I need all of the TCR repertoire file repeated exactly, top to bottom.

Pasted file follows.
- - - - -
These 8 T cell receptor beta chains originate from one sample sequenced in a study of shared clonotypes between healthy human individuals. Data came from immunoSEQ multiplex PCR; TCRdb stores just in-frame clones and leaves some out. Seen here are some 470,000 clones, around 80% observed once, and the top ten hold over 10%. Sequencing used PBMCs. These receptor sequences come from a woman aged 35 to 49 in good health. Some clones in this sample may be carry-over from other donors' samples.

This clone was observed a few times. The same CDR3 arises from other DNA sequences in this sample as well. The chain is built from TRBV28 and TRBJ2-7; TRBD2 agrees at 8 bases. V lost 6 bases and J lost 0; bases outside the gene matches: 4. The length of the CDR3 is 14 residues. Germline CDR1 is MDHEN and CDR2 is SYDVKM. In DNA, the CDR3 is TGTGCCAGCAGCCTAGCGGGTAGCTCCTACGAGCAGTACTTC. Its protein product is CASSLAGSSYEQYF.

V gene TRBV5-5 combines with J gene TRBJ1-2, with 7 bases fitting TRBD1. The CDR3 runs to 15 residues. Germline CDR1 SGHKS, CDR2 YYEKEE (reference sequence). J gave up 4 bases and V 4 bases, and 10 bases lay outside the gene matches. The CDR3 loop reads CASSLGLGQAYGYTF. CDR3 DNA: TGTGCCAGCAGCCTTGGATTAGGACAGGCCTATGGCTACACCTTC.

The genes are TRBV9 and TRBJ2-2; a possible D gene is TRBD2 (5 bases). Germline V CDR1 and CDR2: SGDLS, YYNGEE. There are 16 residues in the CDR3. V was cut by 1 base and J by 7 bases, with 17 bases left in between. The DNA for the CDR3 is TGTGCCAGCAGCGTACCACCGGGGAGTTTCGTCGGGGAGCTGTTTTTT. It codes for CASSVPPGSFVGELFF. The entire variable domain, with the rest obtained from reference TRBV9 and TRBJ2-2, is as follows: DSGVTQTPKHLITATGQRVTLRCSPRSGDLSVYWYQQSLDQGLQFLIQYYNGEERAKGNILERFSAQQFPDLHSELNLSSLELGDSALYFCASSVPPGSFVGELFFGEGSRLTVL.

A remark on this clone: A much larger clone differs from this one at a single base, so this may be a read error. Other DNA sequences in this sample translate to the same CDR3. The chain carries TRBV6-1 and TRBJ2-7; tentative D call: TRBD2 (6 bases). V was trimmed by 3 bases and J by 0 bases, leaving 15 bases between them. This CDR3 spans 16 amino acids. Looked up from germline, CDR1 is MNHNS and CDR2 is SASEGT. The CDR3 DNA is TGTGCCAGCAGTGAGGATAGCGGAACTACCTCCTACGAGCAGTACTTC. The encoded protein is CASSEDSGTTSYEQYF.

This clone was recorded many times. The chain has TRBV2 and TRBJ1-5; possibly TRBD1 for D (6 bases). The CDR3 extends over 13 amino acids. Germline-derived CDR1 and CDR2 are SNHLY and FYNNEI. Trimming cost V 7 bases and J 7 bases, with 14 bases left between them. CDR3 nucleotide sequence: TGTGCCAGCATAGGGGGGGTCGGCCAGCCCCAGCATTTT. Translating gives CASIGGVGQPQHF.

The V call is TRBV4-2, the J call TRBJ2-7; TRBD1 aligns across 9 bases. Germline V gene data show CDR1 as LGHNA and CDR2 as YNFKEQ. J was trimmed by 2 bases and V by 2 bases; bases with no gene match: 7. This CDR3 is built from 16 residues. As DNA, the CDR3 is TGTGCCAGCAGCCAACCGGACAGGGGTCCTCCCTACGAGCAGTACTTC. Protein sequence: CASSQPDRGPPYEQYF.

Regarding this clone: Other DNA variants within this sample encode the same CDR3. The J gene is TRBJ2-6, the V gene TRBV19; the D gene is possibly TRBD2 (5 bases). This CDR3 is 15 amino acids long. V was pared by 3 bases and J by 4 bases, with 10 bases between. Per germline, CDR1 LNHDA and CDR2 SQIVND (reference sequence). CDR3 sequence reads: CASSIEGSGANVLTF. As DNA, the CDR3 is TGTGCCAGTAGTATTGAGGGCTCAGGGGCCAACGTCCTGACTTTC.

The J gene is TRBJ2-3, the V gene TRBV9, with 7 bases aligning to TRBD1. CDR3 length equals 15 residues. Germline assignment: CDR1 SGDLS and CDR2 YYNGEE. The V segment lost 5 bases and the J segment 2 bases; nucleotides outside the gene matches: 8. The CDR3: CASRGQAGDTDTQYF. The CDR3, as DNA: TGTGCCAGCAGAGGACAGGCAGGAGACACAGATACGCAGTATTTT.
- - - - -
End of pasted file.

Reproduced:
These 8 T cell receptor beta chains originate from one sample sequenced in a study of shared clonotypes between healthy human individuals. Data came from immunoSEQ multiplex PCR; TCRdb stores just in-frame clones and leaves some out. Seen here are some 470,000 clones, around 80% observed once, and the top ten hold over 10%. Sequencing used PBMCs. These receptor sequences come from a woman aged 35 to 49 in good health. Some clones in this sample may be carry-over from other donors' samples.

This clone was observed a few times. The same CDR3 arises from other DNA sequences in this sample as well. The chain is built from TRBV28 and TRBJ2-7; TRBD2 agrees at 8 bases. V lost 6 bases and J lost 0; bases outside the gene matches: 4. The length of the CDR3 is 14 residues. Germline CDR1 is MDHEN and CDR2 is SYDVKM. In DNA, the CDR3 is TGTGCCAGCAGCCTAGCGGGTAGCTCCTACGAGCAGTACTTC. Its protein product is CASSLAGSSYEQYF.

V gene TRBV5-5 combines with J gene TRBJ1-2, with 7 bases fitting TRBD1. The CDR3 runs to 15 residues. Germline CDR1 SGHKS, CDR2 YYEKEE (reference sequence). J gave up 4 bases and V 4 bases, and 10 bases lay outside the gene matches. The CDR3 loop reads CASSLGLGQAYGYTF. CDR3 DNA: TGTGCCAGCAGCCTTGGATTAGGACAGGCCTATGGCTACACCTTC.

The genes are TRBV9 and TRBJ2-2; a possible D gene is TRBD2 (5 bases). Germline V CDR1 and CDR2: SGDLS, YYNGEE. There are 16 residues in the CDR3. V was cut by 1 base and J by 7 bases, with 17 bases left in between. The DNA for the CDR3 is TGTGCCAGCAGCGTACCACCGGGGAGTTTCGTCGGGGAGCTGTTTTTT. It codes for CASSVPPGSFVGELFF. The entire variable domain, with the rest obtained from reference TRBV9 and TRBJ2-2, is as follows: DSGVTQTPKHLITATGQRVTLRCSPRSGDLSVYWYQQSLDQGLQFLIQYYNGEERAKGNILERFSAQQFPDLHSELNLSSLELGDSALYFCASSVPPGSFVGELFFGEGSRLTVL.

A remark on this clone: A much larger clone differs from this one at a single base, so this may be a read error. Other DNA sequences in this sample translate to the same CDR3. The chain carries TRBV6-1 and TRBJ2-7; tentative D call: TRBD2 (6 bases). V was trimmed by 3 bases and J by 0 bases, leaving 15 bases between them. This CDR3 spans 16 amino acids. Looked up from germline, CDR1 is MNHNS and CDR2 is SASEGT. The CDR3 DNA is TGTGCCAGCAGTGAGGATAGCGGAACTACCTCCTACGAGCAGTACTTC. The encoded protein is CASSEDSGTTSYEQYF.

This clone was recorded many times. The chain has TRBV2 and TRBJ1-5; possibly TRBD1 for D (6 bases). The CDR3 extends over 13 amino acids. Germline-derived CDR1 and CDR2 are SNHLY and FYNNEI. Trimming cost V 7 bases and J 7 bases, with 14 bases left between them. CDR3 nucleotide sequence: TGTGCCAGCATAGGGGGGGTCGGCCAGCCCCAGCATTTT. Translating gives CASIGGVGQPQHF.

The V call is TRBV4-2, the J call TRBJ2-7; TRBD1 aligns across 9 bases. Germline V gene data show CDR1 as LGHNA and CDR2 as YNFKEQ. J was trimmed by 2 bases and V by 2 bases; bases with no gene match: 7. This CDR3 is built from 16 residues. As DNA, the CDR3 is TGTGCCAGCAGCCAACCGGACAGGGGTCCTCCCTACGAGCAGTACTTC. Protein sequence: CASSQPDRGPPYEQYF.

Regarding this clone: Other DNA variants within this sample encode the same CDR3. The J gene is TRBJ2-6, the V gene TRBV19; the D gene is possibly TRBD2 (5 bases). This CDR3 is 15 amino acids long. V was pared by 3 bases and J by 4 bases, with 10 bases between. Per germline, CDR1 LNHDA and CDR2 SQIVND (reference sequence). CDR3 sequence reads: CASSIEGSGANVLTF. As DNA, the CDR3 is TGTGCCAGTAGTATTGAGGGCTCAGGGGCCAACGTCCTGACTTTC.

The J gene is TRBJ2-3, the V gene TRBV9, with 7 bases aligning to TRBD1. CDR3 length equals 15 residues. Germline assignment: CDR1 SGDLS and CDR2 YYNGEE. The V segment lost 5 bases and the J segment 2 bases; nucleotides outside the gene matches: 8. The CDR3: CASRGQAGDTDTQYF. The CDR3, as DNA: TGTGCCAGCAGAGGACAGGCAGGAGACACAGATACGCAGTATTTT.